Tivoli – Villas, Waterfalls, and Centuries of History in One Charming Italian Town – Day 2 – Part 2

DSCN7951Once you have finished exploring the interior of Villa d’Este, take the staircase outside to the vialone of the building.  The vialone is the panoramic terrace of the villa.  It is 200 meters long, and runs the length of the building.  From here, you can get a lovely perspective of some of the delights that await you below.  2018-05-09-052122-IMG_1218DSCN7952For those in need of a pick-me-up, or even simply a bathroom, the villa does have a café.  DSCN7956Facing the gardens, on the far-left end of the vialone, you will find the Gran Loggia, or the “Cenacolo.”  The Gran Loggia, which takes the shape of a triumphal arch, connects by passageways directly to the old apartments of the Cardinal d’Este, who once called this wonderland home.  It was a covered spot in which he could relax, take in the surrounding countryside, and breathe some cool, fresh air.DSCN79552018-05-09-052449-IMG_12222018-05-09-052533-IMG_1223DSCN79672018-05-09-053408-IMG_1232For me, one of the most iconic sights of the villa are the Cento Fontane, or the Hundred Fountains, all lined up along a walkway.2018-05-09-054317-IMG_1236The beautiful Fontana dell’Ovato, or the Oval Fountain, dates from 1565, and was designed to function as a sort of water theater.2018-05-09-054955-IMG_1242DSCN7976DSCN7968DSCN7977DSCN7983The Fontana dell’Organa, or the Water Organ Fountain, is one of the villa’s most famous fountains.  At the time of its unveiling, it was considered a marvel of all of Europe, and people flocked here to see it, and hear the actual music that was played by the streaming jets of water.  Over time, the music stopped.  In the early 2000’s, the fountain was restored, and was able to produce music once again, but I have visited twice since then, and unfortunately, I have found it to be silent on each of my visits.  2018-05-09-055302-IMG_1256DSCN7985DSCN7987DSCN79902018-05-09-055644-IMG_12582018-05-09-060124-IMG_1266DSCN7998DSCN79992018-05-09-060407-IMG_12692018-05-09-060543-IMG_1272At the far end of the garden, you will find the Fontana di Diana Efesia, or Mother Nature.  2018-05-09-060732-IMG_1274DSCN8005DSCN8017From here, the lowest point in the garden, you can also find lovely views of the surrounding countryside.  DSCN8018DSCN80212018-05-09-061102-IMG_1279DSCN80332018-05-09-062321-IMG_1287No visit to the gardens would be complete without seeing the lovely Fontana di Rometta, or the Fountain of Miniature Rome.  This fountain loosely symbolizes the Eternal City, and is a joy to behold.DSCN8037DSCN8038The boat represents Tiber Island, and is situated below a statue of Rome Triumphant.  DSCN8041Nearby, you have Romulus and Remus feeding on the breasts of the she-wolf.DSCN8044DSCN8045DSCN8047DSCN80482018-05-09-134543-IMG_1289For me, one of the most magical times of the day is the hour when twilight begins, and the lights of the Italian towns begin to turn on, illuminating the buildings and streets in a way that is simply not possible to experience during normal daylight hours.  The towns take on a glow, and a warmth that I find irresistible!2018-05-09-141751-IMG_12902018-05-09-141915-IMG_12942018-05-09-142028-IMG_12962018-05-09-165554-IMG_13022018-05-09-141831-IMG_1292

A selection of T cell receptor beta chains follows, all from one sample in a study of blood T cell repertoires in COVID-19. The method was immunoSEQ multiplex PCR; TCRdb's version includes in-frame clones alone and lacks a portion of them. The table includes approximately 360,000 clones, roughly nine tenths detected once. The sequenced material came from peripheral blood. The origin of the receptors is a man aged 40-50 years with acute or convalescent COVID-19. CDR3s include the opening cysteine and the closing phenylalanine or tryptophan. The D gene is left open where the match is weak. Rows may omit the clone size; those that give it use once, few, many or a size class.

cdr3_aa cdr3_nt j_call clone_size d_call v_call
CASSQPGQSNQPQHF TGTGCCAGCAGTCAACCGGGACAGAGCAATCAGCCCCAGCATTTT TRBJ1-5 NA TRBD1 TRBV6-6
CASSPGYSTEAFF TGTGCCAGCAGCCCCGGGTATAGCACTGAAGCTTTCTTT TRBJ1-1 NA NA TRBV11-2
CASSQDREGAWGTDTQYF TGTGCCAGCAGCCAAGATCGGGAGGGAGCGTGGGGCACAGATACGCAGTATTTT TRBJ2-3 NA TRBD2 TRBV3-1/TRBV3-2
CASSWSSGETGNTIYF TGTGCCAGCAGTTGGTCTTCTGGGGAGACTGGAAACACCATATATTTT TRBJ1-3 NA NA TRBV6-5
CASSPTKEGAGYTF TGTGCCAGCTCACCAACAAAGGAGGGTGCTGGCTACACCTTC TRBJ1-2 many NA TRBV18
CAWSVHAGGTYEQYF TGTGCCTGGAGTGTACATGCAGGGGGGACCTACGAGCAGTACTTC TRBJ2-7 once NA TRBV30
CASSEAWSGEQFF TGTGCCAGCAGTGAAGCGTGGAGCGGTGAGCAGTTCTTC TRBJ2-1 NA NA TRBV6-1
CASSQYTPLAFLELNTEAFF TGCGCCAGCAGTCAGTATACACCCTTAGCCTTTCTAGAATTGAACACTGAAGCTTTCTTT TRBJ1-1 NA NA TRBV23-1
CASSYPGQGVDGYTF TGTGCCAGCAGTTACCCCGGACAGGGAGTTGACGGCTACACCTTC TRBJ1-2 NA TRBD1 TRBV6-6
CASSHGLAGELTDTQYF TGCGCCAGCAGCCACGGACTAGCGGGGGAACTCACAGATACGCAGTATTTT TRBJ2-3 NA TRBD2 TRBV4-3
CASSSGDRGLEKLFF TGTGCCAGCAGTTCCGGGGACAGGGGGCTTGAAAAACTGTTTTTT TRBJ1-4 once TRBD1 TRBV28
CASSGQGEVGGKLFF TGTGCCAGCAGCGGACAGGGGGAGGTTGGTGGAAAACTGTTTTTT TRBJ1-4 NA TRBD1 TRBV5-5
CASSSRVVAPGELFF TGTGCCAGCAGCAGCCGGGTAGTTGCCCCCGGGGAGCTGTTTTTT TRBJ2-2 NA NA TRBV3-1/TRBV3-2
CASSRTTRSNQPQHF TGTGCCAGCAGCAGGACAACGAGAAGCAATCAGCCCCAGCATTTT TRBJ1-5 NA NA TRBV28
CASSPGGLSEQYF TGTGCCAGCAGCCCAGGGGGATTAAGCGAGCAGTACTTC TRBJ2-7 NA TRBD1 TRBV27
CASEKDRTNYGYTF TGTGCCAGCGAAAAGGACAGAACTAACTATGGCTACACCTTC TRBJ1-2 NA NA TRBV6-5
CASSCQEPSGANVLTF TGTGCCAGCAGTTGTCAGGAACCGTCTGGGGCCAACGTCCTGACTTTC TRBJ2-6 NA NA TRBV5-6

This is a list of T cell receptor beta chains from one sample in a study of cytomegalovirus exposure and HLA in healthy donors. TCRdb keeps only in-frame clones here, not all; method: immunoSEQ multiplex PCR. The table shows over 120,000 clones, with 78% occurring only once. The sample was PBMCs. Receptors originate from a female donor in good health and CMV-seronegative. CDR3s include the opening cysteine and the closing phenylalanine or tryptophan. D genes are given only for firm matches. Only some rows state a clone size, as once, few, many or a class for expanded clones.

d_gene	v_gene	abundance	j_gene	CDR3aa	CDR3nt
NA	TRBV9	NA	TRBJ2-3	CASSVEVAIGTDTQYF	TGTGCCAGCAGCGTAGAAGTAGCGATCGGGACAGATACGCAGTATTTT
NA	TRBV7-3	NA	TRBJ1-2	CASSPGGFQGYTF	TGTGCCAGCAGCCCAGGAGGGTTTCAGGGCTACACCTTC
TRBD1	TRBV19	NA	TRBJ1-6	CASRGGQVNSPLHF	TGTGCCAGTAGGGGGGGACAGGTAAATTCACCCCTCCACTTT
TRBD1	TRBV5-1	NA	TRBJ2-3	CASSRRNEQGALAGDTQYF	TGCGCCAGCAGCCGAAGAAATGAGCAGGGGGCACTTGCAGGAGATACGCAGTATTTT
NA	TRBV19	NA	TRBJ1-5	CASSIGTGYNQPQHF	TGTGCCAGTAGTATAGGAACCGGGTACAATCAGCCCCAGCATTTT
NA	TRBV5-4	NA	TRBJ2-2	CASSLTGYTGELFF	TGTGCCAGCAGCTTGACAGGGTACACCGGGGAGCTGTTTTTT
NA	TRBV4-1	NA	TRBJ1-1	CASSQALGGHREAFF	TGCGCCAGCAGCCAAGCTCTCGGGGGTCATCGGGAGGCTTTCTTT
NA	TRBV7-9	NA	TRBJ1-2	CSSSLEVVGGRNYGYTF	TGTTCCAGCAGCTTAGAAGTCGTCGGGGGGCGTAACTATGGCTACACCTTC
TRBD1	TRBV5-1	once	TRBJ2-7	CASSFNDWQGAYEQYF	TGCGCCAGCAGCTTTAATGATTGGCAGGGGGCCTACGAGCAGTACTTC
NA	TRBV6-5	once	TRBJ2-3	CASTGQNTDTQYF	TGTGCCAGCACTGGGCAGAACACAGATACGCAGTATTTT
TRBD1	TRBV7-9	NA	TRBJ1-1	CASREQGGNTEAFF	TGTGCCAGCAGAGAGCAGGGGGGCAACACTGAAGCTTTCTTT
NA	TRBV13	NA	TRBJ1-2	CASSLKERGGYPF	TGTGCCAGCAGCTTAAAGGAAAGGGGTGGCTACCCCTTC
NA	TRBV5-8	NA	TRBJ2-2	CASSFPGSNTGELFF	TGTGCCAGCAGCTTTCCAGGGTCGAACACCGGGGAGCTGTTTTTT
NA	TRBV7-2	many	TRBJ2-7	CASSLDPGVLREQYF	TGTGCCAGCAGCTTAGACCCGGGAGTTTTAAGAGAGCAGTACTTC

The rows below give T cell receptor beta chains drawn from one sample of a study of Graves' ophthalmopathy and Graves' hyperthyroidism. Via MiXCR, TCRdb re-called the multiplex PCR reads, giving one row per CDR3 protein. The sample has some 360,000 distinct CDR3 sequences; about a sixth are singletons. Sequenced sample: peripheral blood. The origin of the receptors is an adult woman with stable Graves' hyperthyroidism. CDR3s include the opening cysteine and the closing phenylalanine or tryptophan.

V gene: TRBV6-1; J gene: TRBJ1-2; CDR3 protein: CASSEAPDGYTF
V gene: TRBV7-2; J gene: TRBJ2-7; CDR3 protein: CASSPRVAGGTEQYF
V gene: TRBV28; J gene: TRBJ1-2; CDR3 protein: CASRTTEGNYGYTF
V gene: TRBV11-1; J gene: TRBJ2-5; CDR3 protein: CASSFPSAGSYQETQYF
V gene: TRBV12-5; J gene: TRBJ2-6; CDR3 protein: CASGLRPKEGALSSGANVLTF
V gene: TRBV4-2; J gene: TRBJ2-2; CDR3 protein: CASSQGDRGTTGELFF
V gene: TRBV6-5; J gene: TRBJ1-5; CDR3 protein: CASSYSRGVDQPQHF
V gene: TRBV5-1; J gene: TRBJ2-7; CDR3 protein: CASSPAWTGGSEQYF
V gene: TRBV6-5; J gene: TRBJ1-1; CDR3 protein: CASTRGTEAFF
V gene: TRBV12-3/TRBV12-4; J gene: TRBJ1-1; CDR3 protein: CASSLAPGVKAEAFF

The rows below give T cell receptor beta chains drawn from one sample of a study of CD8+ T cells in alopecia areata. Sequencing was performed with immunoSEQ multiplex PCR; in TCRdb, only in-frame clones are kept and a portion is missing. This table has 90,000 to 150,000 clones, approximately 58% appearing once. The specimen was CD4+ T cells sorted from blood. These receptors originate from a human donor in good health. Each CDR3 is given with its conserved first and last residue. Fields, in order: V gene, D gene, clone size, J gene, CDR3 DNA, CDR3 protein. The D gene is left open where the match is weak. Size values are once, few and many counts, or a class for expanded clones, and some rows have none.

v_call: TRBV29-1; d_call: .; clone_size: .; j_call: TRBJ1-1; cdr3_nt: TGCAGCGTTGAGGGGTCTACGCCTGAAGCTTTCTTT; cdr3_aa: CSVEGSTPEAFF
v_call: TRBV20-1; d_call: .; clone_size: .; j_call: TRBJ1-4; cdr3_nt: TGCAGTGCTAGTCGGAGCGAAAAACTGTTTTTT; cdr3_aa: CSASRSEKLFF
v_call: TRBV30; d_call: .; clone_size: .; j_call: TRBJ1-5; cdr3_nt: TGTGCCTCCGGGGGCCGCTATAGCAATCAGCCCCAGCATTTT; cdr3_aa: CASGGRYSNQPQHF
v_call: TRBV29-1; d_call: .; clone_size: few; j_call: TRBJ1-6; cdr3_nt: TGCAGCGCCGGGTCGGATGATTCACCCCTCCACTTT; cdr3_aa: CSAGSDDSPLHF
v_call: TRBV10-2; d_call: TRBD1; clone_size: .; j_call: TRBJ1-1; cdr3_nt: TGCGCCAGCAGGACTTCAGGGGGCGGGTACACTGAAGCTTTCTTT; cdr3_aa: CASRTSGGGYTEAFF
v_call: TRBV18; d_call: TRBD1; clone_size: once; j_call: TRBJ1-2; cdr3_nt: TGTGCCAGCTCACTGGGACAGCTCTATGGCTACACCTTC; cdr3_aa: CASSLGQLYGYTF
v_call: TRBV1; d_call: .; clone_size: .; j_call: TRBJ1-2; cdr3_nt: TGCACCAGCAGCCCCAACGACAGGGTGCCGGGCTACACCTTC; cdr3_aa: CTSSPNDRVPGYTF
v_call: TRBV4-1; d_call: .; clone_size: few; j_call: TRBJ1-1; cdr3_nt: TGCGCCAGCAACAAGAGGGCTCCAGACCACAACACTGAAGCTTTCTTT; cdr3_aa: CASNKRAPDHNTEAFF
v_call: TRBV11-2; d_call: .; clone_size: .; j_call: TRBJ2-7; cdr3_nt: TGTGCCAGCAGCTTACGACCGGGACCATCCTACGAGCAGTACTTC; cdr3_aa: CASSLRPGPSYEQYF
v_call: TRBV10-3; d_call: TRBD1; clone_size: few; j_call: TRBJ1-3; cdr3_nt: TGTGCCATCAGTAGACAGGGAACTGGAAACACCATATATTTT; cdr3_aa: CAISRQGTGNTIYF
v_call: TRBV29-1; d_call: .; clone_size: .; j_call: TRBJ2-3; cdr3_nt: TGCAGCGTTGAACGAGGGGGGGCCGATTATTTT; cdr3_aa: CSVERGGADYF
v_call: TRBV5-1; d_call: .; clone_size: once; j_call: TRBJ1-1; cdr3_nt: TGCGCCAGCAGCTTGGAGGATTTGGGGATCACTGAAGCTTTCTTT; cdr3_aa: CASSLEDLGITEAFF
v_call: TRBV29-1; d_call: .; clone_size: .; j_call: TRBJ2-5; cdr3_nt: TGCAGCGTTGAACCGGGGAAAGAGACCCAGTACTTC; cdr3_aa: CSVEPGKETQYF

Next up: We visit my favorite place in Tivoli, the beautiful Villa Gregoriana!

 

Note: This blog is written in English and Spanish, and the author takes no responsibility for the quality of any other translations which may appear.  If you have enjoyed this post, please, check out our archives for more posts from Tivoli, as well as other Italian destinations.  Grazie!

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